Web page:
The design of the book as object
Steel, Jeremy Charles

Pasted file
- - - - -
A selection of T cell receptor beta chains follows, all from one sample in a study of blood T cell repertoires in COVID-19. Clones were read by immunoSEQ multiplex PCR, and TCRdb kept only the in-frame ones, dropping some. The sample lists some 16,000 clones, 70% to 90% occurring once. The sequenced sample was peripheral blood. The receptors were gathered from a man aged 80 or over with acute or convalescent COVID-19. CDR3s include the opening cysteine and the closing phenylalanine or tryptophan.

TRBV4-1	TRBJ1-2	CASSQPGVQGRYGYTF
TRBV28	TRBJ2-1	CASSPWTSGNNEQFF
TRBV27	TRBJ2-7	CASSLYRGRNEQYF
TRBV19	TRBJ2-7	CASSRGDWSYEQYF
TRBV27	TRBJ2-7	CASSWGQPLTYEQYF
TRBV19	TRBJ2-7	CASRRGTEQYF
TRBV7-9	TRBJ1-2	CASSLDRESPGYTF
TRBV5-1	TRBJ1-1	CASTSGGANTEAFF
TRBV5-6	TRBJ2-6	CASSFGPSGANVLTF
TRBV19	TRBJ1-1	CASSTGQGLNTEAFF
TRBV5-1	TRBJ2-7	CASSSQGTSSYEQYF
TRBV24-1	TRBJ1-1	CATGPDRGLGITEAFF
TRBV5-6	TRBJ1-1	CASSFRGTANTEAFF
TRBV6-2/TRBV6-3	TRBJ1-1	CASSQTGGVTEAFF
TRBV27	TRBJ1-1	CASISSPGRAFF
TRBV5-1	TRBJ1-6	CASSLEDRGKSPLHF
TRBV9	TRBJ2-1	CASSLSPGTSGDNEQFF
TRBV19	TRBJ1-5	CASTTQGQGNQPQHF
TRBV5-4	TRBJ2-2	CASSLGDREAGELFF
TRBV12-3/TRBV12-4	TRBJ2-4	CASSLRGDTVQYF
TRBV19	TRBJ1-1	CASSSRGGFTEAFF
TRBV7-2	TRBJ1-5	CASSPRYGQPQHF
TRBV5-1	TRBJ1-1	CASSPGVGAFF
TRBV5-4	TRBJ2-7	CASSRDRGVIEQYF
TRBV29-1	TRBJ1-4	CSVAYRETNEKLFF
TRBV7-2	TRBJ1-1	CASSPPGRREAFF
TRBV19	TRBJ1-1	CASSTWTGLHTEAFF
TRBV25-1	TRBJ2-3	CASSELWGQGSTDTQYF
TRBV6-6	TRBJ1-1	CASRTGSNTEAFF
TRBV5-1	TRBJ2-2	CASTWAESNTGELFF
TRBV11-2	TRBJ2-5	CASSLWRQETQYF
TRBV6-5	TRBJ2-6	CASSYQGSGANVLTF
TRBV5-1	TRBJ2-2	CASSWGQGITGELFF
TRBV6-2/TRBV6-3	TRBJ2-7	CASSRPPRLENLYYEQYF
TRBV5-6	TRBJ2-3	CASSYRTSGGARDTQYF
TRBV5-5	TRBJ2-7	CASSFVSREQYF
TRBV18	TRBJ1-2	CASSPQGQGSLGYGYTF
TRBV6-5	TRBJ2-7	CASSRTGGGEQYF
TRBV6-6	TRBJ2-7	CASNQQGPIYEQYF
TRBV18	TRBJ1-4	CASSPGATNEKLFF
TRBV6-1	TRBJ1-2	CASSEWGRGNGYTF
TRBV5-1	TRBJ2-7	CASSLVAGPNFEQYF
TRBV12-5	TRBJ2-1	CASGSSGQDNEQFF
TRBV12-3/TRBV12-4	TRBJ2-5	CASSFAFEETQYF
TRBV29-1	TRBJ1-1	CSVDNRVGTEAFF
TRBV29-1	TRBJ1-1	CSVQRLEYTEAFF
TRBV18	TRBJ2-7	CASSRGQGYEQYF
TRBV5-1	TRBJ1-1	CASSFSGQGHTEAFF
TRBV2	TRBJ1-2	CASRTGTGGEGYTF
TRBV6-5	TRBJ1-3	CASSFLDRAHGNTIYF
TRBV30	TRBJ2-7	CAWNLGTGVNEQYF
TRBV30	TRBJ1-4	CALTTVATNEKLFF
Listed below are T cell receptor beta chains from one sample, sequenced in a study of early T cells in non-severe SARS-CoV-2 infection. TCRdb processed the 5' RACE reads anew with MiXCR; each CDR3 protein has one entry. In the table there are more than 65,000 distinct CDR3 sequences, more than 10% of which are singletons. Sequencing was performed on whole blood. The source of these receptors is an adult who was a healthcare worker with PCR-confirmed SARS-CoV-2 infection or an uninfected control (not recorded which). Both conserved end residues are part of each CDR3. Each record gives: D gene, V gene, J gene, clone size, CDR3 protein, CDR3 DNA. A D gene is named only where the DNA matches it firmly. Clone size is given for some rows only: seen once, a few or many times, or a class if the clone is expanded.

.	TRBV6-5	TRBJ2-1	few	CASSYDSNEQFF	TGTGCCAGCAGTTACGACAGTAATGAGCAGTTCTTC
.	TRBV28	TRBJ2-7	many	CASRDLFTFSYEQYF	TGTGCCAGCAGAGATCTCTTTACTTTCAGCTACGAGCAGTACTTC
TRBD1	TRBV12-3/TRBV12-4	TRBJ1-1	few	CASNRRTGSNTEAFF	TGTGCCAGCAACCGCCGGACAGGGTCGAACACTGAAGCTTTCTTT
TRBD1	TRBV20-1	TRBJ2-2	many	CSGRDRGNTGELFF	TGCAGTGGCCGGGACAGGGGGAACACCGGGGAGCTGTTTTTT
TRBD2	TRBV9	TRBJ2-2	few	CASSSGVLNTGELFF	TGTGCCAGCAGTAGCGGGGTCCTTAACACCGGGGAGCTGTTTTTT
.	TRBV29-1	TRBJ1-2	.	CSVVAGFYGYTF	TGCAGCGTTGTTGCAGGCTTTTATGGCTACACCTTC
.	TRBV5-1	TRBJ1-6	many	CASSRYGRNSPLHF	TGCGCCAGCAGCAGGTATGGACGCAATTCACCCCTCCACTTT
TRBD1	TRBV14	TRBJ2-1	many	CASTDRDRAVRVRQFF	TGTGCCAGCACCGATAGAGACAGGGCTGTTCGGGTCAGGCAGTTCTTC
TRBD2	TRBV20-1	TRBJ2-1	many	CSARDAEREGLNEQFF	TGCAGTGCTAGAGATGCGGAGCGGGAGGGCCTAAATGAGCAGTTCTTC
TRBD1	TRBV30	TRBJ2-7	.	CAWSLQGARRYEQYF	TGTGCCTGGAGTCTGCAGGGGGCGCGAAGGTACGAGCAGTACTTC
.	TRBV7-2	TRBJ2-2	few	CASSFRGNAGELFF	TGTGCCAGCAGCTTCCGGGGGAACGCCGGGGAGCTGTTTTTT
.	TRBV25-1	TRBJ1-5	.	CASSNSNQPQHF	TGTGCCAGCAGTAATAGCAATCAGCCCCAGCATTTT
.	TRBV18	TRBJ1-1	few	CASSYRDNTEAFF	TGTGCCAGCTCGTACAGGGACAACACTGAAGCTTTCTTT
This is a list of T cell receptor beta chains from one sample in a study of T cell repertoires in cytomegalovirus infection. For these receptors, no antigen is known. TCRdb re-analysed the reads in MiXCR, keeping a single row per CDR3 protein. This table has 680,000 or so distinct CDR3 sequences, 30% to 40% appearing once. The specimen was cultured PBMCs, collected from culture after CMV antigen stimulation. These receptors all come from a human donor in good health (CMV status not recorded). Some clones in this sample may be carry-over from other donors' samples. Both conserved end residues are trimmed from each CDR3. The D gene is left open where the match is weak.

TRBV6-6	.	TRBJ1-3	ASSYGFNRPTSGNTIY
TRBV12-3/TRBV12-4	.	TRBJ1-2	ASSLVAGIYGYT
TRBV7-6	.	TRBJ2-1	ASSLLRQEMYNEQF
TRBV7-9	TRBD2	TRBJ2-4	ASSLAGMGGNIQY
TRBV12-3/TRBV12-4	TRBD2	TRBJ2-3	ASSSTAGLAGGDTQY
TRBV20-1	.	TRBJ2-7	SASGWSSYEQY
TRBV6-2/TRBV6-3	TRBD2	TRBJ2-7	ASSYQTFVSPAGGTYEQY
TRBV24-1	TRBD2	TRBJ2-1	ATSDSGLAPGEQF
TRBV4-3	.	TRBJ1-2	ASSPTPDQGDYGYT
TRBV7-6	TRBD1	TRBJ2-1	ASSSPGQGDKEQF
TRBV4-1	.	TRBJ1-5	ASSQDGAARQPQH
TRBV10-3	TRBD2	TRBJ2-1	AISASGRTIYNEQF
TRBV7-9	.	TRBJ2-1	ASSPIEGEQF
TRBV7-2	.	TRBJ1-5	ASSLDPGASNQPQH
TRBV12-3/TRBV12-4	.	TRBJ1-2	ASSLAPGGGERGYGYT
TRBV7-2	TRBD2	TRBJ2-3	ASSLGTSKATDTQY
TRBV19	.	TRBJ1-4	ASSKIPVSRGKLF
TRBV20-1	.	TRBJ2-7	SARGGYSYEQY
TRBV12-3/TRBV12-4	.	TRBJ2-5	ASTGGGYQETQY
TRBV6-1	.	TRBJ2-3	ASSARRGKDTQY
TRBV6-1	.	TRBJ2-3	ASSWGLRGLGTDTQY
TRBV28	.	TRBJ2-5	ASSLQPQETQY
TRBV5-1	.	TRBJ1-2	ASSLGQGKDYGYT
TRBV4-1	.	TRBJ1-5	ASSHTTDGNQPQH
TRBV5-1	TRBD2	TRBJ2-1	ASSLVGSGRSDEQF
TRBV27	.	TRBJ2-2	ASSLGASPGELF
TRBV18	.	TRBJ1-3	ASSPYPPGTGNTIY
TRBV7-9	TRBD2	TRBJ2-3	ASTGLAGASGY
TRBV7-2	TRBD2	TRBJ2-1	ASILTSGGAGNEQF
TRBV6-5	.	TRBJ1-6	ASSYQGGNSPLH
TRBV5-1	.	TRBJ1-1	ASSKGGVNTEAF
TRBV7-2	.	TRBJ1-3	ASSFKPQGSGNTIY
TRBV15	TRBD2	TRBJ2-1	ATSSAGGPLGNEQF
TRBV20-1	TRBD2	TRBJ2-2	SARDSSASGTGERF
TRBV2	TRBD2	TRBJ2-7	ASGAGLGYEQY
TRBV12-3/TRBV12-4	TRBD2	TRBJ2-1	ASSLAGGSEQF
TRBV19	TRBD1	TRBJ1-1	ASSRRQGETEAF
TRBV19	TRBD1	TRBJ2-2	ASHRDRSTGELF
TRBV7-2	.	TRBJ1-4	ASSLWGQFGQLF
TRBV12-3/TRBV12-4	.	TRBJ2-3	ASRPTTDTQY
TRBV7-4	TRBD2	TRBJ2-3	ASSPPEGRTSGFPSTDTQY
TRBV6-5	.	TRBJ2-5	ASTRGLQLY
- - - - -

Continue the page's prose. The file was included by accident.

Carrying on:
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The book is an important cultural product that, as well as being a site in which text and image can be found, is first and foremost a physical object. To access a text there must always be a physical support through which the text is embodied. When this physical support takes the form of a book, it becomes a designed and coercive space. It also becomes a contributor to the ‘polyvocality’ of the text such that rather than the text being a multiplicity, the book as a whole becomes a multiplicity. This habitation of the text by the materiality of the book occurs because the physicality and visuality of the book helps determine readership. It also contributes to the interpretation and meaning that the reader believes the text possesses. The aim of this thesis is to explore and articulate questions as to how the materiality of the book comes to inhabit the text and what the designer’s response should be. It will be argued that designers should declare their presence in their work, that they should design the whole book and not just the cover, and also that they should seek a design that respects cultural diversity and historical change. The core of this thesis is the nine books I have designed. As such, they are my response to the semiotic and semantic load that the materiality of the book brings to the text.